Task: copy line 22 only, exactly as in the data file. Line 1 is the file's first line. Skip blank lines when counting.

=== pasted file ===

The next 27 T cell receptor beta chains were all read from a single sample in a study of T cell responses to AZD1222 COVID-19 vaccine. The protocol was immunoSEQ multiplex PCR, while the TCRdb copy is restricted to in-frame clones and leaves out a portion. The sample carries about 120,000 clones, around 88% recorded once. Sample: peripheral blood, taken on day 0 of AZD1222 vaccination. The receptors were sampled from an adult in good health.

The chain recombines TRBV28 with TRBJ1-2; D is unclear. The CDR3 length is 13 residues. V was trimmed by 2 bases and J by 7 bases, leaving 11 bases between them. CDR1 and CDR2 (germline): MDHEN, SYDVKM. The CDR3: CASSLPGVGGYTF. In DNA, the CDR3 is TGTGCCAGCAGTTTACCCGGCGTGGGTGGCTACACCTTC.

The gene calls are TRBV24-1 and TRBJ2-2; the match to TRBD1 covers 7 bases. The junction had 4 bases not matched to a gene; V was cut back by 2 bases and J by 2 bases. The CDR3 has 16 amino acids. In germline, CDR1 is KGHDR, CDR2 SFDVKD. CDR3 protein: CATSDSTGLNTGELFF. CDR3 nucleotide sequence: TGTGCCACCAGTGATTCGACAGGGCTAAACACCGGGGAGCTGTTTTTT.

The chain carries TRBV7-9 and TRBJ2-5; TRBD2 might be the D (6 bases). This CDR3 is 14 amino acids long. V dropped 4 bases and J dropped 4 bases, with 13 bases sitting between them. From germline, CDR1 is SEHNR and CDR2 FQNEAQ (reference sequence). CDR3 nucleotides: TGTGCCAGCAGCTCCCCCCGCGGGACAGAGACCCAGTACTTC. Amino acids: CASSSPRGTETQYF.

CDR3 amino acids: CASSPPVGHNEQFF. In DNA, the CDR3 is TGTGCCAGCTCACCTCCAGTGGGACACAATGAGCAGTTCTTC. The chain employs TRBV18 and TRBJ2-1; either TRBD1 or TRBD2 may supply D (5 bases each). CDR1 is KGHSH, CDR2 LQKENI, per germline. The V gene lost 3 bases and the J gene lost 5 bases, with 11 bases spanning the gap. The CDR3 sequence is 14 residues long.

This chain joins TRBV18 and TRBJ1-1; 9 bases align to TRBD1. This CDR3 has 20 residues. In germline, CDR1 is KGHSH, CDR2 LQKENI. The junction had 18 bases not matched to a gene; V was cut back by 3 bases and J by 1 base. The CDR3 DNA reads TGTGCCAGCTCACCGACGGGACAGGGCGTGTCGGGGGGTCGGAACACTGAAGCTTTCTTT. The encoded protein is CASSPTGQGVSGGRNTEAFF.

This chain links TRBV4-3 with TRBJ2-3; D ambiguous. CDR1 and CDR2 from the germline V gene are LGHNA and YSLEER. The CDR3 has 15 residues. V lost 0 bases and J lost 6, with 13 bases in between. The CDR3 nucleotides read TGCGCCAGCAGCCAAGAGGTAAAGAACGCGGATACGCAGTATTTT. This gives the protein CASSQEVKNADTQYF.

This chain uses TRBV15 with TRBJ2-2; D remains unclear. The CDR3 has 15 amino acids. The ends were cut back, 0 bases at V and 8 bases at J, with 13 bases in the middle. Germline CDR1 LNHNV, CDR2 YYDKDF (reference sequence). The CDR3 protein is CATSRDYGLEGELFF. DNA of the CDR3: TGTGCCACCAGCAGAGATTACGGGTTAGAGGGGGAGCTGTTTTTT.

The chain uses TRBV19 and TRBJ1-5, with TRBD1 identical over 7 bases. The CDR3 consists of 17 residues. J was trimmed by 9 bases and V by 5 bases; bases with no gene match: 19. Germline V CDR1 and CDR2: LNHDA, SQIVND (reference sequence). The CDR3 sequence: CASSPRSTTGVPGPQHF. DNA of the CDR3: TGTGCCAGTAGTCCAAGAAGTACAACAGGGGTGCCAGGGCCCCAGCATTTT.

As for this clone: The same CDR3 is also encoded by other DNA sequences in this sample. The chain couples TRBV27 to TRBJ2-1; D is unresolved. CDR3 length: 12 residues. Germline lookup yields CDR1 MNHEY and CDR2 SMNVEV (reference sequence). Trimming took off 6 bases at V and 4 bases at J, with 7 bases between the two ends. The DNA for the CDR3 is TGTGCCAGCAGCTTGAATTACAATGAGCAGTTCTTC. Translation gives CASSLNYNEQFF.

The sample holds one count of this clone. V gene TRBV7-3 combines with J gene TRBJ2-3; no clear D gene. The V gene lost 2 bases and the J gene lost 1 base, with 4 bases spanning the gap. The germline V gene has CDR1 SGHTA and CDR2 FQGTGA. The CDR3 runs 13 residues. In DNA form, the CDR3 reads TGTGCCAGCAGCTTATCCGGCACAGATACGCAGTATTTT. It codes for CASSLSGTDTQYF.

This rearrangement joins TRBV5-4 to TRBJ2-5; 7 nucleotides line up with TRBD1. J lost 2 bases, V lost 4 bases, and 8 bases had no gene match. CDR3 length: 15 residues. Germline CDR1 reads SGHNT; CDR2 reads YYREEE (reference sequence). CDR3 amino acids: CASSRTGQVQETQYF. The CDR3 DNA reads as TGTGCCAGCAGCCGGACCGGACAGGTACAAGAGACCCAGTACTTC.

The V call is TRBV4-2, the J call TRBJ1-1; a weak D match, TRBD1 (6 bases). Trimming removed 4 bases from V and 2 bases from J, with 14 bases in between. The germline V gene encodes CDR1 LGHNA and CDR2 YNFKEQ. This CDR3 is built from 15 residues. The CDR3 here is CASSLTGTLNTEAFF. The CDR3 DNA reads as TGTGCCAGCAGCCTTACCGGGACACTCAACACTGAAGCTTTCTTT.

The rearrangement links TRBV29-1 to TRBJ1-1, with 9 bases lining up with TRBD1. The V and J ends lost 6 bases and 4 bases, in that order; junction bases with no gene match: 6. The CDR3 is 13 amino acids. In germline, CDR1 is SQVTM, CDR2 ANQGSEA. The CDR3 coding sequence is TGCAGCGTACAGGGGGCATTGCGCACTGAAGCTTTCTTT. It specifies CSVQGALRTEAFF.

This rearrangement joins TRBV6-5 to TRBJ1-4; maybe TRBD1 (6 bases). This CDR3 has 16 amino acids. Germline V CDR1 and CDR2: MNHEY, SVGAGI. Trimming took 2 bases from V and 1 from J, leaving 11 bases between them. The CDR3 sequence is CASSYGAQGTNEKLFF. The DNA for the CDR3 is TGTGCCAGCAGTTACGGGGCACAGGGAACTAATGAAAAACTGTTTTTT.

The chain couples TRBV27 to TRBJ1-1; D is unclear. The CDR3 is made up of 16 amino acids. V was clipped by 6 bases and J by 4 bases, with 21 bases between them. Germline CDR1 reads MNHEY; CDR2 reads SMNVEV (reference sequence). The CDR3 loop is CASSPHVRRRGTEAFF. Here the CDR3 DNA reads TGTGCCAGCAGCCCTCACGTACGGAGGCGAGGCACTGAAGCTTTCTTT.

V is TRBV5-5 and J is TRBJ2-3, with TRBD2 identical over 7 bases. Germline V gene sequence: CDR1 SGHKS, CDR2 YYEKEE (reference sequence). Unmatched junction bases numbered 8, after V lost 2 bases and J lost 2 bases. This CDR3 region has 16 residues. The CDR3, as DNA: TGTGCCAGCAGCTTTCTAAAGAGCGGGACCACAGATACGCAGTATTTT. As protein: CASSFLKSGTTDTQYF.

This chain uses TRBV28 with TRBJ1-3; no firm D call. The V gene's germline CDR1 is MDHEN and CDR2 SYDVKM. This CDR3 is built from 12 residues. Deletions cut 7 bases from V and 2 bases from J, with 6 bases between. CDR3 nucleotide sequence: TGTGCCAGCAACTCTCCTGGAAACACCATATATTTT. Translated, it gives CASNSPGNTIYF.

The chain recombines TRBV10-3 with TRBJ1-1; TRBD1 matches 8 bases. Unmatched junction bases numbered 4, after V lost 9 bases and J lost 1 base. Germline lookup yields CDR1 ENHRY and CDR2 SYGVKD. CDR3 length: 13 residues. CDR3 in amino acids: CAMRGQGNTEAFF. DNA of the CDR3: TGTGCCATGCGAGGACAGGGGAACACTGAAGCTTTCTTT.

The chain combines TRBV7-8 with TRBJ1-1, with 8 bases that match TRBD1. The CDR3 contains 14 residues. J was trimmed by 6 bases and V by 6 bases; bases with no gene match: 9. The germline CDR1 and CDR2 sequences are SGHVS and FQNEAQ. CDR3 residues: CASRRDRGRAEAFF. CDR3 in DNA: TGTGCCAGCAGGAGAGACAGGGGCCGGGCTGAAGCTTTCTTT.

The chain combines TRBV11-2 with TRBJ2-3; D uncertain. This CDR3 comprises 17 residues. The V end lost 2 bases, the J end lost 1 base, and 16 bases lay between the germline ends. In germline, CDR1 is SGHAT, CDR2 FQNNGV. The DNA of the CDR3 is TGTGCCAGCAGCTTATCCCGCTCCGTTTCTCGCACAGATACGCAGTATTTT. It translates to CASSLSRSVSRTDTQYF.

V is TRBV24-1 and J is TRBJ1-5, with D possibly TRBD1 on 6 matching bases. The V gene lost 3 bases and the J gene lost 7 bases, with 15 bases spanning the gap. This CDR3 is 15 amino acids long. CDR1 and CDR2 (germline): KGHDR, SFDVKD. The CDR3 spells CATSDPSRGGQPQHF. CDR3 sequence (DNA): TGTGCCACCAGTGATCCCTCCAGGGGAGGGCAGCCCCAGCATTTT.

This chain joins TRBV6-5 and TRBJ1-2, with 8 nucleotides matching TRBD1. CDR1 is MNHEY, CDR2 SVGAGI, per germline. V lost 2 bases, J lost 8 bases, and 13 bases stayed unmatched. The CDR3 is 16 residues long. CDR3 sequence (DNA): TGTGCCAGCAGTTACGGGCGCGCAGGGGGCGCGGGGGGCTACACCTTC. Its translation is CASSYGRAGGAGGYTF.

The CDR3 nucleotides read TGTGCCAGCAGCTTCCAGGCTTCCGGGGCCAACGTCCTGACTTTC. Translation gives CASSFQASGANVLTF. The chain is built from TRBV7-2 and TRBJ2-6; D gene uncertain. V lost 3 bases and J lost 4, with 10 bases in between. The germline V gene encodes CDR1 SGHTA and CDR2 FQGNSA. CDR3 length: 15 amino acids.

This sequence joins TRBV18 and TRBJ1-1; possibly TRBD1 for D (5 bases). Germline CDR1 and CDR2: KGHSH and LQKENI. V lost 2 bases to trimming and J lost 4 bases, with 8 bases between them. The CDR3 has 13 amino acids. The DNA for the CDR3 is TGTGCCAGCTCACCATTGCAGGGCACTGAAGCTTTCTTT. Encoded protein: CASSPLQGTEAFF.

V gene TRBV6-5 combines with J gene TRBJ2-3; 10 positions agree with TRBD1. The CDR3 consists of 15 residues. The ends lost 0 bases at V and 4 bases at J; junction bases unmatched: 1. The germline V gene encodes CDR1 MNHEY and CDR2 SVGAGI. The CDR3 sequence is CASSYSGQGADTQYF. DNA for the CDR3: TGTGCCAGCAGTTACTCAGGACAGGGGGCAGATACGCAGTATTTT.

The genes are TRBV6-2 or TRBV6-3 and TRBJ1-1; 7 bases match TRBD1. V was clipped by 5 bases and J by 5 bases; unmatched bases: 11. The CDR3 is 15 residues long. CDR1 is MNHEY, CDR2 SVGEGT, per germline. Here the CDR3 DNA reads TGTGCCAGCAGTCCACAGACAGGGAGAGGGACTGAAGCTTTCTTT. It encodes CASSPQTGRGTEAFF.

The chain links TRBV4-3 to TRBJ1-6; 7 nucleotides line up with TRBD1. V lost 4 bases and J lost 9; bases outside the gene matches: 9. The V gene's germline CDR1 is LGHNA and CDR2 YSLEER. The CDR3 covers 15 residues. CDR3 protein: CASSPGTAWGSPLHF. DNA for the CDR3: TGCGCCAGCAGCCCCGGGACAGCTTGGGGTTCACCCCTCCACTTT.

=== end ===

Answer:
V is TRBV24-1 and J is TRBJ1-5, with D possibly TRBD1 on 6 matching bases. The V gene lost 3 bases and the J gene lost 7 bases, with 15 bases spanning the gap. This CDR3 is 15 amino acids long. CDR1 and CDR2 (germline): KGHDR, SFDVKD. The CDR3 spells CATSDPSRGGQPQHF. CDR3 sequence (DNA): TGTGCCACCAGTGATCCCTCCAGGGGAGGGCAGCCCCAGCATTTT.